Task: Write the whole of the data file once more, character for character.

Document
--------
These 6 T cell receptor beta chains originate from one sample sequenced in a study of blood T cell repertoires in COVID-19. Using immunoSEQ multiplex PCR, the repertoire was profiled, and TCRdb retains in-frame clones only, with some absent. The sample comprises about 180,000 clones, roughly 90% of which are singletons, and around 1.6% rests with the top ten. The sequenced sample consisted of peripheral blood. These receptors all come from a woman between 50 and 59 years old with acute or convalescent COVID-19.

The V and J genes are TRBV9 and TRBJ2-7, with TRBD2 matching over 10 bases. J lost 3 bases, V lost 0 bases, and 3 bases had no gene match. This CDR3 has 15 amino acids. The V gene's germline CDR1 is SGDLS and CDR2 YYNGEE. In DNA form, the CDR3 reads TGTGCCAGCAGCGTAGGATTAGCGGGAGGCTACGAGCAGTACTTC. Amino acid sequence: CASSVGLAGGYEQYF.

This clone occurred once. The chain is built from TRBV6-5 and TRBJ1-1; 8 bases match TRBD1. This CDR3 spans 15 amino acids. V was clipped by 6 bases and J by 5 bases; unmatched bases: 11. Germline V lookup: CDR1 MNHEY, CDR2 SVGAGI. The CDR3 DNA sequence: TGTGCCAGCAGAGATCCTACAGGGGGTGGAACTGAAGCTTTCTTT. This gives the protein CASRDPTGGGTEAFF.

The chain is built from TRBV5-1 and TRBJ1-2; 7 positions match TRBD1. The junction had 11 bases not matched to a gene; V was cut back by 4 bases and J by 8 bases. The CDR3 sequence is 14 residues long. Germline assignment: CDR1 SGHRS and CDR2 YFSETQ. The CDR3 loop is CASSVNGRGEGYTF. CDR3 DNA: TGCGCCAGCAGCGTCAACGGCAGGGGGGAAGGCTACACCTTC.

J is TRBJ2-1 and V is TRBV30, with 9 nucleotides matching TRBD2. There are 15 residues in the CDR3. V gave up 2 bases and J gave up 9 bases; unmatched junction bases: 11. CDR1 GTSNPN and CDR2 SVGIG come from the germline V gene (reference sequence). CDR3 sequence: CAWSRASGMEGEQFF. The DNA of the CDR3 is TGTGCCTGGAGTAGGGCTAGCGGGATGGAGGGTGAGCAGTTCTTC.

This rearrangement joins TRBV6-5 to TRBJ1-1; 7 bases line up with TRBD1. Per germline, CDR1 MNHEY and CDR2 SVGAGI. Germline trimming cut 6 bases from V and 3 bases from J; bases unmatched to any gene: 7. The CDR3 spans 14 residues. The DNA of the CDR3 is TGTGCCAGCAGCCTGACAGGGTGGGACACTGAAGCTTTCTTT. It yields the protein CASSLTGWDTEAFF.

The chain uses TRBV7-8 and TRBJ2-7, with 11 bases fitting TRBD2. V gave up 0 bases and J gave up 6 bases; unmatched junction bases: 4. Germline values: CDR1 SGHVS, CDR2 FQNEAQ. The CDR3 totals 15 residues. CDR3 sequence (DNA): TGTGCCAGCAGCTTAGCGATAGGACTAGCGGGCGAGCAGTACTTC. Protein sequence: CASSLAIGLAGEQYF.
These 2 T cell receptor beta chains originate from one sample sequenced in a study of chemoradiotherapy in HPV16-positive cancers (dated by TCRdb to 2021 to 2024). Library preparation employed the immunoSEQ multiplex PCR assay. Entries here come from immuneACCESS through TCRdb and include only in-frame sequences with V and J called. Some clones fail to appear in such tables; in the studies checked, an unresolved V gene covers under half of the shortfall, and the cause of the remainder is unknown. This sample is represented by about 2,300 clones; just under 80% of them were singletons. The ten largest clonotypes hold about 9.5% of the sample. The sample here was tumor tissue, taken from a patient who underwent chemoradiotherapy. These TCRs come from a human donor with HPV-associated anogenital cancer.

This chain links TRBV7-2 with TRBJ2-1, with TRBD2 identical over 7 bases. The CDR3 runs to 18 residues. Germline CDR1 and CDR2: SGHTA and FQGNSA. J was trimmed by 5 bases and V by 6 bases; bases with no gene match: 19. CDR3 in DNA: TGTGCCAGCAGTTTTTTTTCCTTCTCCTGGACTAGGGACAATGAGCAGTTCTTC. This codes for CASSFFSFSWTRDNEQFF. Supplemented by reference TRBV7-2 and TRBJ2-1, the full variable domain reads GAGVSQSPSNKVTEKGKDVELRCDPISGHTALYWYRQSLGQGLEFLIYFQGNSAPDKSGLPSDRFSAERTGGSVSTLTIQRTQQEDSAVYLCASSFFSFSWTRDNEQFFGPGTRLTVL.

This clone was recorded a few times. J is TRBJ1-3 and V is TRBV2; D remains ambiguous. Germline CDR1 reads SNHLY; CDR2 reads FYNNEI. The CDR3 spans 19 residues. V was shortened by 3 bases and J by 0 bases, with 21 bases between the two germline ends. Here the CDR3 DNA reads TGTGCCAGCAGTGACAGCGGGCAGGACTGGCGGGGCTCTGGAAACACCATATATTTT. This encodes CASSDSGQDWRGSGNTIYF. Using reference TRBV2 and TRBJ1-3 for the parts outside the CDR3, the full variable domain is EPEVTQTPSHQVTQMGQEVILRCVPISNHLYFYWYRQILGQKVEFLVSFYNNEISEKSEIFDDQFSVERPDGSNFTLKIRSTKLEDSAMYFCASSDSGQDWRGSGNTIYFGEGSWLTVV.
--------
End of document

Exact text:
These 6 T cell receptor beta chains originate from one sample sequenced in a study of blood T cell repertoires in COVID-19. Using immunoSEQ multiplex PCR, the repertoire was profiled, and TCRdb retains in-frame clones only, with some absent. The sample comprises about 180,000 clones, roughly 90% of which are singletons, and around 1.6% rests with the top ten. The sequenced sample consisted of peripheral blood. These receptors all come from a woman between 50 and 59 years old with acute or convalescent COVID-19.

The V and J genes are TRBV9 and TRBJ2-7, with TRBD2 matching over 10 bases. J lost 3 bases, V lost 0 bases, and 3 bases had no gene match. This CDR3 has 15 amino acids. The V gene's germline CDR1 is SGDLS and CDR2 YYNGEE. In DNA form, the CDR3 reads TGTGCCAGCAGCGTAGGATTAGCGGGAGGCTACGAGCAGTACTTC. Amino acid sequence: CASSVGLAGGYEQYF.

This clone occurred once. The chain is built from TRBV6-5 and TRBJ1-1; 8 bases match TRBD1. This CDR3 spans 15 amino acids. V was clipped by 6 bases and J by 5 bases; unmatched bases: 11. Germline V lookup: CDR1 MNHEY, CDR2 SVGAGI. The CDR3 DNA sequence: TGTGCCAGCAGAGATCCTACAGGGGGTGGAACTGAAGCTTTCTTT. This gives the protein CASRDPTGGGTEAFF.

The chain is built from TRBV5-1 and TRBJ1-2; 7 positions match TRBD1. The junction had 11 bases not matched to a gene; V was cut back by 4 bases and J by 8 bases. The CDR3 sequence is 14 residues long. Germline assignment: CDR1 SGHRS and CDR2 YFSETQ. The CDR3 loop is CASSVNGRGEGYTF. CDR3 DNA: TGCGCCAGCAGCGTCAACGGCAGGGGGGAAGGCTACACCTTC.

J is TRBJ2-1 and V is TRBV30, with 9 nucleotides matching TRBD2. There are 15 residues in the CDR3. V gave up 2 bases and J gave up 9 bases; unmatched junction bases: 11. CDR1 GTSNPN and CDR2 SVGIG come from the germline V gene (reference sequence). CDR3 sequence: CAWSRASGMEGEQFF. The DNA of the CDR3 is TGTGCCTGGAGTAGGGCTAGCGGGATGGAGGGTGAGCAGTTCTTC.

This rearrangement joins TRBV6-5 to TRBJ1-1; 7 bases line up with TRBD1. Per germline, CDR1 MNHEY and CDR2 SVGAGI. Germline trimming cut 6 bases from V and 3 bases from J; bases unmatched to any gene: 7. The CDR3 spans 14 residues. The DNA of the CDR3 is TGTGCCAGCAGCCTGACAGGGTGGGACACTGAAGCTTTCTTT. It yields the protein CASSLTGWDTEAFF.

The chain uses TRBV7-8 and TRBJ2-7, with 11 bases fitting TRBD2. V gave up 0 bases and J gave up 6 bases; unmatched junction bases: 4. Germline values: CDR1 SGHVS, CDR2 FQNEAQ. The CDR3 totals 15 residues. CDR3 sequence (DNA): TGTGCCAGCAGCTTAGCGATAGGACTAGCGGGCGAGCAGTACTTC. Protein sequence: CASSLAIGLAGEQYF.
These 2 T cell receptor beta chains originate from one sample sequenced in a study of chemoradiotherapy in HPV16-positive cancers (dated by TCRdb to 2021 to 2024). Library preparation employed the immunoSEQ multiplex PCR assay. Entries here come from immuneACCESS through TCRdb and include only in-frame sequences with V and J called. Some clones fail to appear in such tables; in the studies checked, an unresolved V gene covers under half of the shortfall, and the cause of the remainder is unknown. This sample is represented by about 2,300 clones; just under 80% of them were singletons. The ten largest clonotypes hold about 9.5% of the sample. The sample here was tumor tissue, taken from a patient who underwent chemoradiotherapy. These TCRs come from a human donor with HPV-associated anogenital cancer.

This chain links TRBV7-2 with TRBJ2-1, with TRBD2 identical over 7 bases. The CDR3 runs to 18 residues. Germline CDR1 and CDR2: SGHTA and FQGNSA. J was trimmed by 5 bases and V by 6 bases; bases with no gene match: 19. CDR3 in DNA: TGTGCCAGCAGTTTTTTTTCCTTCTCCTGGACTAGGGACAATGAGCAGTTCTTC. This codes for CASSFFSFSWTRDNEQFF. Supplemented by reference TRBV7-2 and TRBJ2-1, the full variable domain reads GAGVSQSPSNKVTEKGKDVELRCDPISGHTALYWYRQSLGQGLEFLIYFQGNSAPDKSGLPSDRFSAERTGGSVSTLTIQRTQQEDSAVYLCASSFFSFSWTRDNEQFFGPGTRLTVL.

This clone was recorded a few times. J is TRBJ1-3 and V is TRBV2; D remains ambiguous. Germline CDR1 reads SNHLY; CDR2 reads FYNNEI. The CDR3 spans 19 residues. V was shortened by 3 bases and J by 0 bases, with 21 bases between the two germline ends. Here the CDR3 DNA reads TGTGCCAGCAGTGACAGCGGGCAGGACTGGCGGGGCTCTGGAAACACCATATATTTT. This encodes CASSDSGQDWRGSGNTIYF. Using reference TRBV2 and TRBJ1-3 for the parts outside the CDR3, the full variable domain is EPEVTQTPSHQVTQMGQEVILRCVPISNHLYFYWYRQILGQKVEFLVSFYNNEISEKSEIFDDQFSVERPDGSNFTLKIRSTKLEDSAMYFCASSDSGQDWRGSGNTIYFGEGSWLTVV.